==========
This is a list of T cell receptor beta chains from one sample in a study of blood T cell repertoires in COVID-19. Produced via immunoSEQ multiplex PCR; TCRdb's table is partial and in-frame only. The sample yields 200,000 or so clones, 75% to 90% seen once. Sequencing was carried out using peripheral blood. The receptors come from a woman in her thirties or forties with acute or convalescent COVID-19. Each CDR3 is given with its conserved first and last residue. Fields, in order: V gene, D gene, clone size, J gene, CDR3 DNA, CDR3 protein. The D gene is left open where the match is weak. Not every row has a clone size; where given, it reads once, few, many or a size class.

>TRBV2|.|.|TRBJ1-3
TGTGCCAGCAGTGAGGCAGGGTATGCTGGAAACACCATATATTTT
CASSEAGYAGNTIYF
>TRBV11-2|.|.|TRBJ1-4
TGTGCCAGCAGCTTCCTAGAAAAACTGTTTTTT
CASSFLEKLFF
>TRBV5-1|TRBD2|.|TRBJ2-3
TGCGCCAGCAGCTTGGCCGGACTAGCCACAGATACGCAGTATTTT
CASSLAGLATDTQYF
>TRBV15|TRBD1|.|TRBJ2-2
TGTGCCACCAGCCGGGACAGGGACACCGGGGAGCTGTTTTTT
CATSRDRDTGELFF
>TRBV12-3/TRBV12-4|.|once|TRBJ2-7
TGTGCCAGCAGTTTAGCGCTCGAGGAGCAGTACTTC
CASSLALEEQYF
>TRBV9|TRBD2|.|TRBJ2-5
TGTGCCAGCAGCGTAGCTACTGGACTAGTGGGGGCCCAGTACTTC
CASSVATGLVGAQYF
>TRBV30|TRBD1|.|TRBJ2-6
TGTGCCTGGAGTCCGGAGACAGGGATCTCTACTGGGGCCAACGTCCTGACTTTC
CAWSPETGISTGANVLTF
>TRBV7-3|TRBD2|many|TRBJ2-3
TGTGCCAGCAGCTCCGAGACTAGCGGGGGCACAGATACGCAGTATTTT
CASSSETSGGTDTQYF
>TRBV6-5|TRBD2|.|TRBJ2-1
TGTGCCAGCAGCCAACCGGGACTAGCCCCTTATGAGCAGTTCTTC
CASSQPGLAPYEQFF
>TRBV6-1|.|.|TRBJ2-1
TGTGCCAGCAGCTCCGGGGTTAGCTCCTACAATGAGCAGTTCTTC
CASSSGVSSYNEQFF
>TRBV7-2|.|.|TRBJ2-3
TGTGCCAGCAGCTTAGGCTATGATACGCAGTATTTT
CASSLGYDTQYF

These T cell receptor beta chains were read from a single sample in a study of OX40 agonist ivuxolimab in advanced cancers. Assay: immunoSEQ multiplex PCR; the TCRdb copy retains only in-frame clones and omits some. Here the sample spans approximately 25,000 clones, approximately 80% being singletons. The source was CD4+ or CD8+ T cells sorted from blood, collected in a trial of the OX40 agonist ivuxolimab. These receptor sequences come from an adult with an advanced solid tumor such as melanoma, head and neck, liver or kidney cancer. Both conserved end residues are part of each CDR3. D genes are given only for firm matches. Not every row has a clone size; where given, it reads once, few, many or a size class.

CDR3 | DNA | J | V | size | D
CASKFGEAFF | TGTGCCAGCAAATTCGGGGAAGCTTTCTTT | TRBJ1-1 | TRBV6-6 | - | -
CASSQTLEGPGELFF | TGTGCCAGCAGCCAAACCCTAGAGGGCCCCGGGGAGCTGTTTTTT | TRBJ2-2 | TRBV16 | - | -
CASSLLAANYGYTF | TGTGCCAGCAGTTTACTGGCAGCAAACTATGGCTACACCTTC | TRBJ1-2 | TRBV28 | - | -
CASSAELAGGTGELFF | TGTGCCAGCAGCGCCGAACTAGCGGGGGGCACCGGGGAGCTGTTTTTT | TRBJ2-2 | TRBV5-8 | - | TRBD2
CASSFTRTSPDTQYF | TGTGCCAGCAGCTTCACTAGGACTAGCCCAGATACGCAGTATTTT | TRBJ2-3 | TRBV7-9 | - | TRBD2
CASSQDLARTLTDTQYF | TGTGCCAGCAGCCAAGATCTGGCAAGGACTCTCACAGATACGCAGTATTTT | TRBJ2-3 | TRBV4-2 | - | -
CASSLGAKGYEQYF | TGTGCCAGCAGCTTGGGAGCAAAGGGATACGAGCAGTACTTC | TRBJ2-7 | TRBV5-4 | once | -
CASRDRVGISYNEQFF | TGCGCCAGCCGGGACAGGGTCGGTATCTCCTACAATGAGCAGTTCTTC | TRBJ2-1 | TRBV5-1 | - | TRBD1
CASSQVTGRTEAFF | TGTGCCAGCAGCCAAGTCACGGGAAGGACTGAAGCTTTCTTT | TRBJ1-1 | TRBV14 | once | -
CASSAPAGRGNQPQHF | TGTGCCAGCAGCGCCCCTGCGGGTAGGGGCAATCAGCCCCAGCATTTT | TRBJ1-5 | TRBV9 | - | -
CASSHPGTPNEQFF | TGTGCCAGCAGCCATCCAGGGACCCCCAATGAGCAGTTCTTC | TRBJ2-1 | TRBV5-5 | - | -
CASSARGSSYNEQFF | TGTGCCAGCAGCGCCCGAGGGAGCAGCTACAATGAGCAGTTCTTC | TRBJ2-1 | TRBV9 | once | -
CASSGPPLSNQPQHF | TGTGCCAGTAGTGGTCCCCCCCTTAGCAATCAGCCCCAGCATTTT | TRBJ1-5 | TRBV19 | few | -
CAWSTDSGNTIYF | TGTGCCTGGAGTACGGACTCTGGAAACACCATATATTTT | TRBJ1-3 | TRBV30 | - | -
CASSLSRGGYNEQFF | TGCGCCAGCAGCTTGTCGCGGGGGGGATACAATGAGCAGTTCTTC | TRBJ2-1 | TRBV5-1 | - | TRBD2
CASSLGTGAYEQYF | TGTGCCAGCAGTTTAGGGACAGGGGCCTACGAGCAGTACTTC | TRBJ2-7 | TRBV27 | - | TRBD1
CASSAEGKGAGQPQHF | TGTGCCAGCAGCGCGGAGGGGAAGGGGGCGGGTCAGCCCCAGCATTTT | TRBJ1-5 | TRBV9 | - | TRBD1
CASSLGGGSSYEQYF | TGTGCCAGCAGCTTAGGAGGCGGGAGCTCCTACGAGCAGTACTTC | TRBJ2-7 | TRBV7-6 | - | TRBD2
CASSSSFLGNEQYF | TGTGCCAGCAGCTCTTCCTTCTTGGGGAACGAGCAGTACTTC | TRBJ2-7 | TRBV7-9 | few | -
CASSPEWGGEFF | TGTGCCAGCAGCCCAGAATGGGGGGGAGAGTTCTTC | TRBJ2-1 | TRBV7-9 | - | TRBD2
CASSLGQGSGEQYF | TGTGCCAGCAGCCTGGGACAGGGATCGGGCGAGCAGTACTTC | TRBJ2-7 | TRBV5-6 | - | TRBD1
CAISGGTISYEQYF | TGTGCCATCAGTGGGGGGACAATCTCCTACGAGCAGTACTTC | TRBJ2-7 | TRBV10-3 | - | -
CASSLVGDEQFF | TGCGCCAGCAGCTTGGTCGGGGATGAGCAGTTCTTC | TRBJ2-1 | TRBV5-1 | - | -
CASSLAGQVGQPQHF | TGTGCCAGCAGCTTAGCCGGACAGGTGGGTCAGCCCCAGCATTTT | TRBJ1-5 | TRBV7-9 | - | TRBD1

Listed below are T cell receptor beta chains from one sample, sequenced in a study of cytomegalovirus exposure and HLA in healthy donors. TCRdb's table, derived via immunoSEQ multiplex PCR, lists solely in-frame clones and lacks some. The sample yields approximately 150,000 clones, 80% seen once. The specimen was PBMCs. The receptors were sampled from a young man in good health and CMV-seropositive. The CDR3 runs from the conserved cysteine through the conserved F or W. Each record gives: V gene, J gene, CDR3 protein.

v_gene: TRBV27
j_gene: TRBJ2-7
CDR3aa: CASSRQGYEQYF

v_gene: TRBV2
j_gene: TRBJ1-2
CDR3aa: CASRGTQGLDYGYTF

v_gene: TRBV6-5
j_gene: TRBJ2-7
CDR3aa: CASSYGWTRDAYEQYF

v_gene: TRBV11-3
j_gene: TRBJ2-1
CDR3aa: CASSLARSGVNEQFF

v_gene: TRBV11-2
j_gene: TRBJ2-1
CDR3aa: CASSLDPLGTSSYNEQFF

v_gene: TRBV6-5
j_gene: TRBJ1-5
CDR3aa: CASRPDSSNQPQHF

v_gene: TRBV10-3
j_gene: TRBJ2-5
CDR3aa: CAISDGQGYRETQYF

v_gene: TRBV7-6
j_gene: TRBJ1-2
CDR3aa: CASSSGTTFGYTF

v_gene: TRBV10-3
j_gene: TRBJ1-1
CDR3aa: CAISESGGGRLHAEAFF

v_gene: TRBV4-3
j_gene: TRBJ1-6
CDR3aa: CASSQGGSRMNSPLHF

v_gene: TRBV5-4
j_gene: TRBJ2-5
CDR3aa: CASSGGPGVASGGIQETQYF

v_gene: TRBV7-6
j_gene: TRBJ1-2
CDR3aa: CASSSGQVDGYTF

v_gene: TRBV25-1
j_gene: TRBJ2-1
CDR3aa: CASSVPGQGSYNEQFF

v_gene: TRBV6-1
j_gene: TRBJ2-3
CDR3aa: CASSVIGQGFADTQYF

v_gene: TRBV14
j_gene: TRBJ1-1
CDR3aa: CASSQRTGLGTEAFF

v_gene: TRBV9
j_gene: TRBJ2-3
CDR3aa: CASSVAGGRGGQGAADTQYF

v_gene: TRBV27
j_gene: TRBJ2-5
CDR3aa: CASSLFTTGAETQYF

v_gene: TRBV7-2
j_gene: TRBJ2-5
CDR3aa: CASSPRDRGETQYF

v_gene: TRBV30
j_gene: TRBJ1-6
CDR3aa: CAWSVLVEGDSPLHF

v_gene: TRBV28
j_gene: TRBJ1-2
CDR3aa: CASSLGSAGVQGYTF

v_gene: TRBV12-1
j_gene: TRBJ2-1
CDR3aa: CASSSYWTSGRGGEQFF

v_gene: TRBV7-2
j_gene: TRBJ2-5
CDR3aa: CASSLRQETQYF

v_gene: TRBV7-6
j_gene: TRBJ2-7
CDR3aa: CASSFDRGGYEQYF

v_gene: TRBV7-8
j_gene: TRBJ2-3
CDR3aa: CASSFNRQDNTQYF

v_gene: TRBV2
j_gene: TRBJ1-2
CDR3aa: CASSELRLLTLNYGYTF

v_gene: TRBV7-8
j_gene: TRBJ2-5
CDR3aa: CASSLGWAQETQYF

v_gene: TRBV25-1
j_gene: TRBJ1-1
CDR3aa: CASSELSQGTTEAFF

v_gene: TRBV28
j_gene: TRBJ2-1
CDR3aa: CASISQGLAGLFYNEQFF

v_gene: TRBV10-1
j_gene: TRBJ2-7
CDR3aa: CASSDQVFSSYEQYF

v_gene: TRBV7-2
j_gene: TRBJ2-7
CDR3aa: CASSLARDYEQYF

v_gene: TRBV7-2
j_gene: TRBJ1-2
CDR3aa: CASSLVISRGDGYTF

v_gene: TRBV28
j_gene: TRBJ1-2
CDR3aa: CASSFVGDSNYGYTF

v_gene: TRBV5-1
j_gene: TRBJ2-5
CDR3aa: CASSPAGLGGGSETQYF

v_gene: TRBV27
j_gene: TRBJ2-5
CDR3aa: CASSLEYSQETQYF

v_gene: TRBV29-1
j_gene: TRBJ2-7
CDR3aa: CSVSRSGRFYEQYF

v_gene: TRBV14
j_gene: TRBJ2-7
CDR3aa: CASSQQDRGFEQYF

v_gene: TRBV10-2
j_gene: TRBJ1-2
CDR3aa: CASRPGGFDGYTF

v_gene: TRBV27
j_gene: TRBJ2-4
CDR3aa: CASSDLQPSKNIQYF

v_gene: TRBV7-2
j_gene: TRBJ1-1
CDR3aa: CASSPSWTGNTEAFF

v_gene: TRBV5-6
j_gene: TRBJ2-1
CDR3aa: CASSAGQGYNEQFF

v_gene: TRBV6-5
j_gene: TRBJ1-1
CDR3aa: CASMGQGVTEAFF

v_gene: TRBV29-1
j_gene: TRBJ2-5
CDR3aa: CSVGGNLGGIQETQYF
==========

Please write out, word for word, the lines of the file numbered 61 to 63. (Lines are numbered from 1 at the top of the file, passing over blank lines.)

Listed below are T cell receptor beta chains from one sample, sequenced in a study of cytomegalovirus exposure and HLA in healthy donors. TCRdb's table, derived via immunoSEQ multiplex PCR, lists solely in-frame clones and lacks some. The sample yields approximately 150,000 clones, 80% seen once. The specimen was PBMCs. The receptors were sampled from a young man in good health and CMV-seropositive. The CDR3 runs from the conserved cysteine through the conserved F or W. Each record gives: V gene, J gene, CDR3 protein.

v_gene: TRBV27
j_gene: TRBJ2-7